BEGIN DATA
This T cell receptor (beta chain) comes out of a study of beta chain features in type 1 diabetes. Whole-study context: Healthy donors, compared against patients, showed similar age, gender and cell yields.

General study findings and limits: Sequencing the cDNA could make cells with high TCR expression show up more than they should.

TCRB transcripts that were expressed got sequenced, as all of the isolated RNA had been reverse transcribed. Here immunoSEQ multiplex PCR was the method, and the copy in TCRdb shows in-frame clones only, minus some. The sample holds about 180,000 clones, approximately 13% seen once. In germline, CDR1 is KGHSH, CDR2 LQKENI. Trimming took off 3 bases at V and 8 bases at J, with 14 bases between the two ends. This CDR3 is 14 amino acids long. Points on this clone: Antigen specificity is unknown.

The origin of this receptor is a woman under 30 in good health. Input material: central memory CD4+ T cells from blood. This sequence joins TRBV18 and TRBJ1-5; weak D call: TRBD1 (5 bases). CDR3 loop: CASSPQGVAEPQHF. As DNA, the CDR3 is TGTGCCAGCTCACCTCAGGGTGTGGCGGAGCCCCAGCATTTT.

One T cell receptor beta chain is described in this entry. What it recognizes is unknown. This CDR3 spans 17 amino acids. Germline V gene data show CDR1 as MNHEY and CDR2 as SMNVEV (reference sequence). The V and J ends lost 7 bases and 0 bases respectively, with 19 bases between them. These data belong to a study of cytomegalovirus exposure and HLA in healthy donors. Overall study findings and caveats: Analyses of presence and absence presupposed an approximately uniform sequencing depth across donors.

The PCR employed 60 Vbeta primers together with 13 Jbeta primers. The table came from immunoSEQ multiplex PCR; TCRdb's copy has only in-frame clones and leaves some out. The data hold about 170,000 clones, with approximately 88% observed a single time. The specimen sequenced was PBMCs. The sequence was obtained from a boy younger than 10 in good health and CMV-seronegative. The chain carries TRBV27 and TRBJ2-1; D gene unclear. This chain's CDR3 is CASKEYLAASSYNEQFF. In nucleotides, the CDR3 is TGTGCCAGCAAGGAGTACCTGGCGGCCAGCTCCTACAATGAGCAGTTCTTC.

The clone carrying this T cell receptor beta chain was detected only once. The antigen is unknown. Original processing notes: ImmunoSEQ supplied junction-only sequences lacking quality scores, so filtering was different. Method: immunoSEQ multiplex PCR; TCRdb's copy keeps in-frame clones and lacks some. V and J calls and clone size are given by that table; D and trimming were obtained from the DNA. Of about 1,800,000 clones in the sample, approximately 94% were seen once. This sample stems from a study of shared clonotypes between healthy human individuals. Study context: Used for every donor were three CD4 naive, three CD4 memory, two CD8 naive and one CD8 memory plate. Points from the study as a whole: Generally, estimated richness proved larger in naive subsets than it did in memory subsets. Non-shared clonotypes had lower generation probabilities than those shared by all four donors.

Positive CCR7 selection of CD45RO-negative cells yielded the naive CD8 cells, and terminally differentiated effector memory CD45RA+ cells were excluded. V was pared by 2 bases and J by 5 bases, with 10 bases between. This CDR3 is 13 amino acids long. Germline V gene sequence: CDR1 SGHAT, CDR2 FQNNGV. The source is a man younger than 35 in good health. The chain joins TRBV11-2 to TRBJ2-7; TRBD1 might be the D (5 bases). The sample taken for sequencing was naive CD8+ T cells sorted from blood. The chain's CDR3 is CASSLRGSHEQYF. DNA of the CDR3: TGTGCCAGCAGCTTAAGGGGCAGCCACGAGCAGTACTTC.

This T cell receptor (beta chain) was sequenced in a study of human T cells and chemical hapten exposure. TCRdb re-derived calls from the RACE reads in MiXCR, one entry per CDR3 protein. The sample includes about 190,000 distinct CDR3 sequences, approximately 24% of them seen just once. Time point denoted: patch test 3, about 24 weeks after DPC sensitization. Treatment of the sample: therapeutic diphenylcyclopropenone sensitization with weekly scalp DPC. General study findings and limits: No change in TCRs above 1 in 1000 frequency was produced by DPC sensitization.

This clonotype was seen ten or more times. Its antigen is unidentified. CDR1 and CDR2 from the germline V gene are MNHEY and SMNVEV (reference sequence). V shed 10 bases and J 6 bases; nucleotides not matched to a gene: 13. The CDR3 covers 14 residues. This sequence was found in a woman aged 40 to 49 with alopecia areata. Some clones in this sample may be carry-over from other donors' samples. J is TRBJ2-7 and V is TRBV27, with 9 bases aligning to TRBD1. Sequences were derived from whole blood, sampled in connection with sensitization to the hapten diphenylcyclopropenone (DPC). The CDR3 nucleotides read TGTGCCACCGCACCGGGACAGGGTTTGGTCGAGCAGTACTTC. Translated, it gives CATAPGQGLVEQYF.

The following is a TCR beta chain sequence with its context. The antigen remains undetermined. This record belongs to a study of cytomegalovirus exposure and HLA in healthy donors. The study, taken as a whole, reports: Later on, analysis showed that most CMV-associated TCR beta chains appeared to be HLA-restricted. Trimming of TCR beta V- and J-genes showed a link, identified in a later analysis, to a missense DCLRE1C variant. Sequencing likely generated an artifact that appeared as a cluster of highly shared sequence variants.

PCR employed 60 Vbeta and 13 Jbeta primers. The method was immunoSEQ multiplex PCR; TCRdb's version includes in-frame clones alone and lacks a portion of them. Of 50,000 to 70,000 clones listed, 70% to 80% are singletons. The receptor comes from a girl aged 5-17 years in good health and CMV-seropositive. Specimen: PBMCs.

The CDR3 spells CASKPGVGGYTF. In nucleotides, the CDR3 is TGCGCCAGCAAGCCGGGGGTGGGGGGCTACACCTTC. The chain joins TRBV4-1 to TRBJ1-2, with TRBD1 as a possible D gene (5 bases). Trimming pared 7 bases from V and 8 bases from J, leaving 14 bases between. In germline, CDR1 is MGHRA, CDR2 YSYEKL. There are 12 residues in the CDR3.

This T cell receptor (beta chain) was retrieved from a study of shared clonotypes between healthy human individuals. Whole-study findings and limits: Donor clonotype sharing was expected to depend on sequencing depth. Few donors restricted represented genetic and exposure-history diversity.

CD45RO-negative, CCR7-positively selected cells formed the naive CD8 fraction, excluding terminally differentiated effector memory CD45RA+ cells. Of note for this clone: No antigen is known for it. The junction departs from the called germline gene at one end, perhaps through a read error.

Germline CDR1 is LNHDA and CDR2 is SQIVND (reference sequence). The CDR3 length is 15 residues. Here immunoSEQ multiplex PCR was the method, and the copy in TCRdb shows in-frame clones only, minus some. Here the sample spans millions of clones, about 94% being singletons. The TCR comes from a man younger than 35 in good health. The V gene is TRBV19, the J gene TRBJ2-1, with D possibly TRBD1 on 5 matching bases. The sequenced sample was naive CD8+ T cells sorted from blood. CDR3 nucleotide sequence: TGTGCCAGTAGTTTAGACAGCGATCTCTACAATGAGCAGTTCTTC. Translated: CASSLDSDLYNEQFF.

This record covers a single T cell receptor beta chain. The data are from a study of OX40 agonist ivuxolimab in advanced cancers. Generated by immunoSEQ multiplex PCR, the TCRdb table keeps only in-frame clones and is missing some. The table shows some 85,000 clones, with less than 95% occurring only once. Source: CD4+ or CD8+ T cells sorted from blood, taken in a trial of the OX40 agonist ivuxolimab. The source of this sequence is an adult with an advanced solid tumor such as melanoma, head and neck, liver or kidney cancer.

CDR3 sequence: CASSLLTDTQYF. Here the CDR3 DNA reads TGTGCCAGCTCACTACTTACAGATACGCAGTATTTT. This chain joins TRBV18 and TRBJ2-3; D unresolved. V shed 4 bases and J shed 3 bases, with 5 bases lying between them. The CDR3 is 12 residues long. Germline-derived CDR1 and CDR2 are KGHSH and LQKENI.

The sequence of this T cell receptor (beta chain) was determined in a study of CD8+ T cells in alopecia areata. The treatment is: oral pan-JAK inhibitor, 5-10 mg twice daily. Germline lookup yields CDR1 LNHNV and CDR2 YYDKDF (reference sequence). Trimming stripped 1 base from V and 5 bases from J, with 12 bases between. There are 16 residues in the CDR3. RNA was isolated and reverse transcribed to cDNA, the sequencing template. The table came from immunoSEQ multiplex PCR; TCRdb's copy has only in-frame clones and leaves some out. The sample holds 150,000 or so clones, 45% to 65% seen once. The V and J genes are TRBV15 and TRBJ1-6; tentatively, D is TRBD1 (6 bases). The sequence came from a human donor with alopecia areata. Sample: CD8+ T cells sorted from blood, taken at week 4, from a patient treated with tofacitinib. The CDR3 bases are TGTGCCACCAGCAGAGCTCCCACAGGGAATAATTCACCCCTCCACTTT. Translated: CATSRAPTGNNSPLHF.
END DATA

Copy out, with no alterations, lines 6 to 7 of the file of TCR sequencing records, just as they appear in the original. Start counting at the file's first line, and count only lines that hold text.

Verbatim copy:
The PCR employed 60 Vbeta primers together with 13 Jbeta primers. The table came from immunoSEQ multiplex PCR; TCRdb's copy has only in-frame clones and leaves some out. The data hold about 170,000 clones, with approximately 88% observed a single time. The specimen sequenced was PBMCs. The sequence was obtained from a boy younger than 10 in good health and CMV-seronegative. The chain carries TRBV27 and TRBJ2-1; D gene unclear. This chain's CDR3 is CASKEYLAASSYNEQFF. In nucleotides, the CDR3 is TGTGCCAGCAAGGAGTACCTGGCGGCCAGCTCCTACAATGAGCAGTTCTTC.

The clone carrying this T cell receptor beta chain was detected only once. The antigen is unknown. Original processing notes: ImmunoSEQ supplied junction-only sequences lacking quality scores, so filtering was different. Method: immunoSEQ multiplex PCR; TCRdb's copy keeps in-frame clones and lacks some. V and J calls and clone size are given by that table; D and trimming were obtained from the DNA. Of about 1,800,000 clones in the sample, approximately 94% were seen once. This sample stems from a study of shared clonotypes between healthy human individuals. Study context: Used for every donor were three CD4 naive, three CD4 memory, two CD8 naive and one CD8 memory plate. Points from the study as a whole: Generally, estimated richness proved larger in naive subsets than it did in memory subsets. Non-shared clonotypes had lower generation probabilities than those shared by all four donors.